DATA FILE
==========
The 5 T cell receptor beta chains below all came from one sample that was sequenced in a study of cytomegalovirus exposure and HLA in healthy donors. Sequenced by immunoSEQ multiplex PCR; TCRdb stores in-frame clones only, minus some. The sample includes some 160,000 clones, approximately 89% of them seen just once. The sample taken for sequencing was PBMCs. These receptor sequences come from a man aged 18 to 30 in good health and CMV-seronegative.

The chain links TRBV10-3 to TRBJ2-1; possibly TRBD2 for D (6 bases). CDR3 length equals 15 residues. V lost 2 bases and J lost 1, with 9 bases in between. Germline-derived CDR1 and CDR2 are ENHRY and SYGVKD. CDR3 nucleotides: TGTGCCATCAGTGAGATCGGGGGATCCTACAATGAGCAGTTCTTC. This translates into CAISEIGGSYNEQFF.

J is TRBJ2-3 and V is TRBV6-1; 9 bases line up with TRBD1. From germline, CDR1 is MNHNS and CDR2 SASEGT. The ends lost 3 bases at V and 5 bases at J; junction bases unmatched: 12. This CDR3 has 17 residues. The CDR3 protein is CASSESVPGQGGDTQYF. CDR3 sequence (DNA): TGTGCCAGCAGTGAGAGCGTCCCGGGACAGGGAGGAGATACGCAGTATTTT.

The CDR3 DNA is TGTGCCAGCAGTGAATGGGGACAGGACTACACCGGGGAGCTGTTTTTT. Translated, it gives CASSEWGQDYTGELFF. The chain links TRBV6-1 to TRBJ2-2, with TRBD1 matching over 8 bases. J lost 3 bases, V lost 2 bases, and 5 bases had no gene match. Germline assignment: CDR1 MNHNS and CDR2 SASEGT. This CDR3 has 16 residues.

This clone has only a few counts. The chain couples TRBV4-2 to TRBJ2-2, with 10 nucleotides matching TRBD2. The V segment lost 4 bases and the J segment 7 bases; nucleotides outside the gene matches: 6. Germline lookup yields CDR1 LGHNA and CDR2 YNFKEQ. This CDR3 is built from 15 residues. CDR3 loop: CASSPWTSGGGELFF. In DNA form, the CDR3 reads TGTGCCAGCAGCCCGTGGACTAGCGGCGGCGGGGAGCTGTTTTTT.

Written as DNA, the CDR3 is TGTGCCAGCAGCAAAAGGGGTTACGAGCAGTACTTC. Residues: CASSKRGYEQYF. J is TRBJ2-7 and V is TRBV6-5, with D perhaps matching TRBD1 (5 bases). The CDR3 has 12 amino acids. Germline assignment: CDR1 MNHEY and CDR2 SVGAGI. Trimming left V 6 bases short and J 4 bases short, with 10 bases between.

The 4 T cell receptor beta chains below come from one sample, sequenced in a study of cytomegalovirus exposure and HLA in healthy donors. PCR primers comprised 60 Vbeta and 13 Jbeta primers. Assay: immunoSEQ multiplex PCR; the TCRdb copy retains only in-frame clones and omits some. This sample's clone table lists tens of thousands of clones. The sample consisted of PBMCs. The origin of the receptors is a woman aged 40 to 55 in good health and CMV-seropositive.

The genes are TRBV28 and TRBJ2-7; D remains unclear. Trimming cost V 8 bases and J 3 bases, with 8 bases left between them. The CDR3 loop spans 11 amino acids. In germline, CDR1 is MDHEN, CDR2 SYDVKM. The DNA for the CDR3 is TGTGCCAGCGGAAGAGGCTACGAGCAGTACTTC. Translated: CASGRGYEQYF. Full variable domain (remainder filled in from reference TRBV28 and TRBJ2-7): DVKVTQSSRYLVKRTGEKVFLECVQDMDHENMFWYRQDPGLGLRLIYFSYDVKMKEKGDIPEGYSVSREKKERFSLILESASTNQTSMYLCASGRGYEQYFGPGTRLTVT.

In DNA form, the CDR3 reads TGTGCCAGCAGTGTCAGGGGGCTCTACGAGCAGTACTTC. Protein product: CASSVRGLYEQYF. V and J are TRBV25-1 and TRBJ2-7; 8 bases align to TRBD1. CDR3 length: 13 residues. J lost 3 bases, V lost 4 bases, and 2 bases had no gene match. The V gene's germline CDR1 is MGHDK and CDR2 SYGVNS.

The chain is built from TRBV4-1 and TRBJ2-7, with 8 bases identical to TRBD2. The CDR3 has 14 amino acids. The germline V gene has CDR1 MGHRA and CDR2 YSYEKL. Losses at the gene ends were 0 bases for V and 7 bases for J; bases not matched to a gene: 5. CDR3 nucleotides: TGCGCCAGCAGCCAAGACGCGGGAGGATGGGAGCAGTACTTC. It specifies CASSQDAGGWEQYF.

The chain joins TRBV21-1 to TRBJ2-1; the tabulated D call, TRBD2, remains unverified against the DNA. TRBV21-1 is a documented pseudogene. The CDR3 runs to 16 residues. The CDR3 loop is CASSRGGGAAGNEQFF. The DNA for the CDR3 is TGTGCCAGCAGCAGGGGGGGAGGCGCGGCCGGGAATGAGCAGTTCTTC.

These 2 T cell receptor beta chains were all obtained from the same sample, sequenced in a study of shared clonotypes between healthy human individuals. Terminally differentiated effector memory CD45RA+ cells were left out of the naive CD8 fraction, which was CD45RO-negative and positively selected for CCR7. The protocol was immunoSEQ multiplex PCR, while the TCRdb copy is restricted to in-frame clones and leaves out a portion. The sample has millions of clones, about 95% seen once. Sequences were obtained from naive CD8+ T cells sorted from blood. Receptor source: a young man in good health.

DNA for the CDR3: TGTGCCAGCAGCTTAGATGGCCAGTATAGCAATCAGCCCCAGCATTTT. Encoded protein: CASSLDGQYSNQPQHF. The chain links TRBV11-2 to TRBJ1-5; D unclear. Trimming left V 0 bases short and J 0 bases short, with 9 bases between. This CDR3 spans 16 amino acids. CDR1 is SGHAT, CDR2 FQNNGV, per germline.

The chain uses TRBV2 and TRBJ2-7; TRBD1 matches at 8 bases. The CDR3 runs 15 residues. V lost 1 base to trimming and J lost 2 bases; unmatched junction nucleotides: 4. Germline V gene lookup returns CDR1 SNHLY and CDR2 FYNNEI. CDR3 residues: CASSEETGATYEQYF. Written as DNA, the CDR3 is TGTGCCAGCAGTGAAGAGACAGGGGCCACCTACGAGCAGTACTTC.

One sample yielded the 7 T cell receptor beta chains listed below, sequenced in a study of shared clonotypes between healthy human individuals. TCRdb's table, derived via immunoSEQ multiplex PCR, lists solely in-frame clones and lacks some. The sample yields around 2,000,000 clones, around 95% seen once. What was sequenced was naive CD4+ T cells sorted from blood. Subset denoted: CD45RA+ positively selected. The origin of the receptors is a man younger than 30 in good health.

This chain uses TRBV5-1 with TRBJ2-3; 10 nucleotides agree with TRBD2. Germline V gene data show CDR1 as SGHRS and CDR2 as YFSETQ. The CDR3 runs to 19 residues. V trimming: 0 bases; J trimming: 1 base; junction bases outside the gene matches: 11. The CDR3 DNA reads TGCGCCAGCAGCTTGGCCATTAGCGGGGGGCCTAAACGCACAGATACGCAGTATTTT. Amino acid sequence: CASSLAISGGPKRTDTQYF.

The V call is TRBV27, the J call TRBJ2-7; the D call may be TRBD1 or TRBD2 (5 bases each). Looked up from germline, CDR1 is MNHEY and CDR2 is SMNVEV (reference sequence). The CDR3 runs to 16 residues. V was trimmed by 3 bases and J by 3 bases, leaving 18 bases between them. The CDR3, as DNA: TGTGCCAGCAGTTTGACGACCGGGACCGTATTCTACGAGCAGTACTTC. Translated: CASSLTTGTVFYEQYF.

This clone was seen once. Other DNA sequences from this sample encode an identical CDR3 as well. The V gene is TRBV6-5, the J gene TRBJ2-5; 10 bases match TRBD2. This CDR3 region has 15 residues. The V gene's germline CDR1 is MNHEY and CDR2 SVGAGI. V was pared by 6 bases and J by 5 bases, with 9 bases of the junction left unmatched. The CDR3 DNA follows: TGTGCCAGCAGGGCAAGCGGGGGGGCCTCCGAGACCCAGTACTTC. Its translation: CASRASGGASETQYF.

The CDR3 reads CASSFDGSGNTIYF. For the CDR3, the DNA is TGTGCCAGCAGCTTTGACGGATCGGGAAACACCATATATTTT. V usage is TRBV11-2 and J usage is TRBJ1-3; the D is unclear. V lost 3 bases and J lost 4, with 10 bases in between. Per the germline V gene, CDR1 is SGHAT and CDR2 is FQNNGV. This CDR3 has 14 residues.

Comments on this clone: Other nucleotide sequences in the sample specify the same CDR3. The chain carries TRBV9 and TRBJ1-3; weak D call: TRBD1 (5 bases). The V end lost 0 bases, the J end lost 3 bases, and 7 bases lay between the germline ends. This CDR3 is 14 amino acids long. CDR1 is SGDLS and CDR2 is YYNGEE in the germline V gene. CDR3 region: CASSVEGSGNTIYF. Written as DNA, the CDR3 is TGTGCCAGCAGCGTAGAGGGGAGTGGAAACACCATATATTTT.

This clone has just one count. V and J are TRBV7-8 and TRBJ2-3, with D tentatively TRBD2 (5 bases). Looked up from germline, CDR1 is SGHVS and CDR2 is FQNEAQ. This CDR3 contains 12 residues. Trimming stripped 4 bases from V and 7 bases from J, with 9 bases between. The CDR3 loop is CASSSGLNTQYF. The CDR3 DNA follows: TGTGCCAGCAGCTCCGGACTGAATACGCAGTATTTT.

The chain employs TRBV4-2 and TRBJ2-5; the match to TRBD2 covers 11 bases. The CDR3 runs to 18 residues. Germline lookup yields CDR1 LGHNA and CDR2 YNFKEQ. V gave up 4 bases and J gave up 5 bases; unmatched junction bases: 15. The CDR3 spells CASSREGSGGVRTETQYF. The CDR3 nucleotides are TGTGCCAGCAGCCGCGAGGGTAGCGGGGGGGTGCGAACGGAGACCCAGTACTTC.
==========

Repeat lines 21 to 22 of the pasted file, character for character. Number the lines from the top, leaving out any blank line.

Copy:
This clone has just one count. V and J are TRBV7-8 and TRBJ2-3, with D tentatively TRBD2 (5 bases). Looked up from germline, CDR1 is SGHVS and CDR2 is FQNEAQ. This CDR3 contains 12 residues. Trimming stripped 4 bases from V and 7 bases from J, with 9 bases between. The CDR3 loop is CASSSGLNTQYF. The CDR3 DNA follows: TGTGCCAGCAGCTCCGGACTGAATACGCAGTATTTT.

The chain employs TRBV4-2 and TRBJ2-5; the match to TRBD2 covers 11 bases. The CDR3 runs to 18 residues. Germline lookup yields CDR1 LGHNA and CDR2 YNFKEQ. V gave up 4 bases and J gave up 5 bases; unmatched junction bases: 15. The CDR3 spells CASSREGSGGVRTETQYF. The CDR3 nucleotides are TGTGCCAGCAGCCGCGAGGGTAGCGGGGGGGTGCGAACGGAGACCCAGTACTTC.